Cranky: Everywhere I have been so far has involved cranky people. Every place I look, there is contstruction going on. When Nick sees the big cranes, he yells "Cranky!" (the name of the big crane in the "Thomas" series who happens to not only have a large hook, but be, what do you know about this... cranky!
Pants: I am irritated that my one good pair of sweat pants now has paint stains. Nick is now in underwear full time, causing me to change his pants at least twice a day. And Sophie got about a million compliments today for her leopard skin stretchies, which Nick refers to as her "Baby Jaguar pants".
Despite running into several Valley snobs who looked at my kids like they were about to vomit in their latte, I managed to have a decent day. My morning started out with Pipsqueak remarkably sitting in her highchair for 45 minutes, babbling to Sesame Street with Nick (reminder to self: Those dumb Replay TV people need to fix our signal so that my son can actually watch Nickelodeon again. For some reason, all we get is choppy blocks worth of animation due to the signal and our Chatsworth winds. Either they need to do something to accomdate this, or send me a child psychologist to explain to my son why Dora's head is always getting chopped off mid show.) While the kids happily slipped into a TV coma, I was able to sip my coffee and actually read. The book of the month: Anita Shreve's "Light on Snow". A friend loaned it to me on Monday. I had no idea what it was about, except that I told the universe that I needed to start reading again, and lo and behold, this book appeared in my lap. So far, I'm not overly impressed with Shreve's writing, but the story about a baby found in the woods is none the less sucking me in.
There is irony in my self-imposed alone time from my babies, only to find myself reading about an infant who desperately needs a mommy. I'm telling you, no matter how much I attempt to establish myself as someone seperate from my kid connection, it's like my breasts emit Mommy radar and any creature or subject matter regarding humans under 3 feet find me. Even before I had kids, I found myself in this midget kick, quite by accident. First there was Armistead Maupin's "Beyond the Moon" about an ex-little person actress and her journey toward love with a six six black man. Wacky, but actually quite good. (If any of you haven't yet read the serial Maupin is famous for, "Tales of the City", run out today and buy it. You won't be sorry.) Then there was "Stones From the River" about a how a little person learns to deal with her condition by helping other unwanted humans (World War II Jews) find shelter in her cellar. And of course, any book about a fat woman with a super personality, a guy with pimples who asks out a determologist, or a teen in a helmet who wants to join the swim team has me crying and rooting for their success.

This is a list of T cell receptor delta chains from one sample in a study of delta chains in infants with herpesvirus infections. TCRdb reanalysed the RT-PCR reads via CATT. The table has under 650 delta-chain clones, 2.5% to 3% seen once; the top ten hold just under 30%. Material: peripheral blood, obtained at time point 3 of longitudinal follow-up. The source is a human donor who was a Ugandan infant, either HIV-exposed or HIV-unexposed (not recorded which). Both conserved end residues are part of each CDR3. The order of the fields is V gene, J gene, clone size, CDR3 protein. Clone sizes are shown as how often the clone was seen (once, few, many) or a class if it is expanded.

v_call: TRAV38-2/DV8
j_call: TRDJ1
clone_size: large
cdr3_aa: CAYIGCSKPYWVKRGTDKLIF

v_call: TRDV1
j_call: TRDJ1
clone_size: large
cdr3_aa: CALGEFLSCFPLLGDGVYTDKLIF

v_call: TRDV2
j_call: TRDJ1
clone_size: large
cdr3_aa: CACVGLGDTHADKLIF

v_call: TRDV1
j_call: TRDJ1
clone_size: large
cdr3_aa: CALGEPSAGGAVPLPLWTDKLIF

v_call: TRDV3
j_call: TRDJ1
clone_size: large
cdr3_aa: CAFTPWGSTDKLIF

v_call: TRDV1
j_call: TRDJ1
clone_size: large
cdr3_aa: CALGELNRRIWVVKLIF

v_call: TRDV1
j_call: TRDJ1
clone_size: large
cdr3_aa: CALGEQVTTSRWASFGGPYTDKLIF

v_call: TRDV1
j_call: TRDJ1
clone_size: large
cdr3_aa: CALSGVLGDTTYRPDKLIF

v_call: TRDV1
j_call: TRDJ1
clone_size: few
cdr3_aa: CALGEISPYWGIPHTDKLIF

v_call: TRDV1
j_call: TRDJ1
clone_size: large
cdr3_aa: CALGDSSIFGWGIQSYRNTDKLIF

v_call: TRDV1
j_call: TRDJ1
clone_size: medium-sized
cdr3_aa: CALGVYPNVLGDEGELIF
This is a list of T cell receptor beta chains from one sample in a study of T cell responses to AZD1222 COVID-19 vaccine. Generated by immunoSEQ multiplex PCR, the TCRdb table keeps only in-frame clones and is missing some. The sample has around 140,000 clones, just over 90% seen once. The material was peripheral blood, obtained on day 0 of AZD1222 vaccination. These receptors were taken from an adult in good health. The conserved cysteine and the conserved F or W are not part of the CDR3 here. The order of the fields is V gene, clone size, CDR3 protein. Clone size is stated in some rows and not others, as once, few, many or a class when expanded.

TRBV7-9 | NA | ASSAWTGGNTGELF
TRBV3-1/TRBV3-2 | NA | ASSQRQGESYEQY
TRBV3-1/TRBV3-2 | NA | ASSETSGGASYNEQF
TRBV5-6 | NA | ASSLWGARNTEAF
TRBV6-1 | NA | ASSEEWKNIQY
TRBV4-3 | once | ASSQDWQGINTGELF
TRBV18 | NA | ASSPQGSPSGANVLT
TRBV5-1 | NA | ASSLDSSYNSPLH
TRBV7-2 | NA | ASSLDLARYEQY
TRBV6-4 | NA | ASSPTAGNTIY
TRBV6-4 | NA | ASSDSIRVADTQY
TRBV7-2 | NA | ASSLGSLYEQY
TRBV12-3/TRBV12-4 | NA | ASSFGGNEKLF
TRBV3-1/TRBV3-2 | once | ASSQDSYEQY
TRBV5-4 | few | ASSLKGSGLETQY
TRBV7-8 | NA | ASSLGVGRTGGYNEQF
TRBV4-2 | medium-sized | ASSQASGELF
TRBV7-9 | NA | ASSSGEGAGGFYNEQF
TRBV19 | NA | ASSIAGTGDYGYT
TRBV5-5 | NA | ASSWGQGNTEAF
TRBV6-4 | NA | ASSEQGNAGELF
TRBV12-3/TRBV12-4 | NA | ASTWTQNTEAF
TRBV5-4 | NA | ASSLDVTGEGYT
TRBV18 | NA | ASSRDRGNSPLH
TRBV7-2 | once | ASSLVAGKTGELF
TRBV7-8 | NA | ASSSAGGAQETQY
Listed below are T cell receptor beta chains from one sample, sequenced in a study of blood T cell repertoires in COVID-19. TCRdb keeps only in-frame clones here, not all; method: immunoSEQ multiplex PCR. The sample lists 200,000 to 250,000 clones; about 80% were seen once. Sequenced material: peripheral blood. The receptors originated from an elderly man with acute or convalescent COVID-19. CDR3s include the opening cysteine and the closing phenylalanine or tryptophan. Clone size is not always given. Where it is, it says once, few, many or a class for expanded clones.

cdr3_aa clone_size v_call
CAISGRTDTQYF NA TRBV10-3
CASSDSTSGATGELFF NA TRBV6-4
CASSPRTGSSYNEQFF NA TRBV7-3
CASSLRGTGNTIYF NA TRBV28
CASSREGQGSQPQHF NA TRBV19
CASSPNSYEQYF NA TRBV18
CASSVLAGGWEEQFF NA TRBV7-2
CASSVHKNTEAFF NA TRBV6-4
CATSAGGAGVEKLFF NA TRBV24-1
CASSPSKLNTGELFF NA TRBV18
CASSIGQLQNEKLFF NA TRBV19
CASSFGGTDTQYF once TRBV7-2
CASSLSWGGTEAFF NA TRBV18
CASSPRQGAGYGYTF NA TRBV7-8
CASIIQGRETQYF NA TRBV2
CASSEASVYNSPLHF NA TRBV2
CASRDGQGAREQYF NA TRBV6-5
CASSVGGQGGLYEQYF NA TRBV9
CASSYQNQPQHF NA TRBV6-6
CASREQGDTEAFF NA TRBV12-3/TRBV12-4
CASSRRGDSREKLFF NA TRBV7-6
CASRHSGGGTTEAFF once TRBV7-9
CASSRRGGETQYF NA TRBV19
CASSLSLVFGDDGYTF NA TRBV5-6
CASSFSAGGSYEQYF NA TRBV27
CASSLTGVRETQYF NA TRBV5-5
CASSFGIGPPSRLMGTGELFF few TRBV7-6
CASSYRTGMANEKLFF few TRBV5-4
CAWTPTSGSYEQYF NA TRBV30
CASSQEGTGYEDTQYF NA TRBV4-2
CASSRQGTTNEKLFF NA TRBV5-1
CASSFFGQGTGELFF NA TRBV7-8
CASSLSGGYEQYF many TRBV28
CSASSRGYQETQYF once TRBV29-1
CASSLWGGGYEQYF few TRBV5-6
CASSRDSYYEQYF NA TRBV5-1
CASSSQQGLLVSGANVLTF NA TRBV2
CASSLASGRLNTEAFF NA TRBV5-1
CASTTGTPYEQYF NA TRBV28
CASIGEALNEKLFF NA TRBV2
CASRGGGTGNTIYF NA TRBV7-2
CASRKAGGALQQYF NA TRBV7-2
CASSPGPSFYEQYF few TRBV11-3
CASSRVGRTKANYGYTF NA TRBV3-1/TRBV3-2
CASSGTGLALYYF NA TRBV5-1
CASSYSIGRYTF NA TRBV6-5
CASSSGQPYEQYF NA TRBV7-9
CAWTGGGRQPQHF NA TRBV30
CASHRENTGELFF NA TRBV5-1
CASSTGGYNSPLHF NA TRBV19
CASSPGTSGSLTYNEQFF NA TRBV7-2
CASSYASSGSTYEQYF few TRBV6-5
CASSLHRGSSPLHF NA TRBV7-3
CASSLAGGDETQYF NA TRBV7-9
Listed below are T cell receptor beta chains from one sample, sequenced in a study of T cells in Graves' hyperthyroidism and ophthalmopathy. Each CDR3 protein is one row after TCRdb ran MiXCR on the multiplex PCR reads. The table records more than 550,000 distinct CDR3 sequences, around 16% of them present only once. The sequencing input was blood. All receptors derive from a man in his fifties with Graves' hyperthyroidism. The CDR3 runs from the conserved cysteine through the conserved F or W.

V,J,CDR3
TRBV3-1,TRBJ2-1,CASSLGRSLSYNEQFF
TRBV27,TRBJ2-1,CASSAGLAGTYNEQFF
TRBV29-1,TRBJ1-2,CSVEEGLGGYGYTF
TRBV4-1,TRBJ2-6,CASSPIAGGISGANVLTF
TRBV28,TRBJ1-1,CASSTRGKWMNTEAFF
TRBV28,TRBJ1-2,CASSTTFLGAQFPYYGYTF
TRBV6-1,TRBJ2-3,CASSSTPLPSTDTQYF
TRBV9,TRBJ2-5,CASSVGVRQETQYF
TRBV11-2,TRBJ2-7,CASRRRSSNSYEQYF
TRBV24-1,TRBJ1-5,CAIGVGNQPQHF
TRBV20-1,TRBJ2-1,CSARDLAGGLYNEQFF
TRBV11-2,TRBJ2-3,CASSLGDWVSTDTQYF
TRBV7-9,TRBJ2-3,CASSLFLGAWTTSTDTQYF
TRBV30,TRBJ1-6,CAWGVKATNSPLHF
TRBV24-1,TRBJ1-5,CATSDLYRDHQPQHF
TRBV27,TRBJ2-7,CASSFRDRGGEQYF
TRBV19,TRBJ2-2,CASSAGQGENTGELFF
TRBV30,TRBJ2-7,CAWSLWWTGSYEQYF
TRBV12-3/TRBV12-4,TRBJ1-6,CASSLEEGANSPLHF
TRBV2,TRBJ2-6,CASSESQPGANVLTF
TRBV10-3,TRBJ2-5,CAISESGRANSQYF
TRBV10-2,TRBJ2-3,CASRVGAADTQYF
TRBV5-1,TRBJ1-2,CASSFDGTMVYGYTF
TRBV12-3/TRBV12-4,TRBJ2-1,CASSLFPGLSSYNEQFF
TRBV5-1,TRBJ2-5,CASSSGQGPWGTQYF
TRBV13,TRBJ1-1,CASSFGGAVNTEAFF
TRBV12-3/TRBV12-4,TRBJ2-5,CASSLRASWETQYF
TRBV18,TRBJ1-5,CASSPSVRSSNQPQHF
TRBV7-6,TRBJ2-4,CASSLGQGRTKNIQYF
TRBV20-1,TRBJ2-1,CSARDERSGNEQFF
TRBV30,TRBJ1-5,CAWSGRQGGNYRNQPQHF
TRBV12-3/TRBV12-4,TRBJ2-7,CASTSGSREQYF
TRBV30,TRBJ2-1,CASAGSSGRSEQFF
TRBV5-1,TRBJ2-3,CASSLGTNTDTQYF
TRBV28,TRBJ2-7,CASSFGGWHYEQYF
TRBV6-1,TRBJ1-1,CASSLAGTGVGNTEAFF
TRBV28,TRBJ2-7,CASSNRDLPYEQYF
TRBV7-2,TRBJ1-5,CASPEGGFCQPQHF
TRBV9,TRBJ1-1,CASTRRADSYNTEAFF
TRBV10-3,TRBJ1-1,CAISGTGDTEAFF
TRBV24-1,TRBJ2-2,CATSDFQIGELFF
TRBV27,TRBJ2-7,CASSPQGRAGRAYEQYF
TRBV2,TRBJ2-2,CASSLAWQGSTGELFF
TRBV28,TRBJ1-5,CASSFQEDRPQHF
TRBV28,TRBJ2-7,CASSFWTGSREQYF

I suppose something about my six one frame finds solace in other people who manage to move ahead in life despite looking different. Not that being tall is such a big deal now, but as a kid, it sucked. I was always the one in the back row for school pics. The last to be asked for a dance. And as luck would have it, the worst at any sport involving a hoop or a net. The moral: I could have shrunk (figuratively) and stayed this quiet kid. But I figure I'm going to be seen anyway, so I might as well develop a style and a personality. Get some perspective.
Which leads me back to Cranky Pants. I'm tired of people with no perspective. If my kids are being loud, but you see me trying to contain them, can ya not utter the death sigh in my direction? Perhaps your mother didn't adequately care for you, or you were born forty years old fully potty trained, but my kids are real kids and some days they just want to stand on a coffee house chair and spit in the porceline cup. I see it... I'm on them. How about if I'm looking particulary flustered, you smile? Or God forbid, hold the door for me, or even offer to help? I know my children aren't your problem, but if I saw someone in need (particulary a midget, a fat person, a kid with a helmet and most especially, a fat, pimply midget with a helmet dripping wet from her swim team failure), you bet your sweet leopard skin pants I'd pick up the cup they dropped.
It's only 3:15, so maybe I'll meet some happier folk at Part Two of my day: The McDonald's play area. Of course, I have to wake Sophie from her nap to be on time, so perhaps I'll have crankiness in my own family. So far, my house is a sty (since I actually relaxed first thing in the morning rather than do chores like Martha Stewart at a craft sale). I still need to fix dinner, and I have yet to make my writing goals for the month. This, combined with me most likely having to change into my bigger jeans after I indulge in a Big Mac will make yours truly the Cranky Pants.
Life is such a beautiful full circle. One beautiful, fat, cranky circle.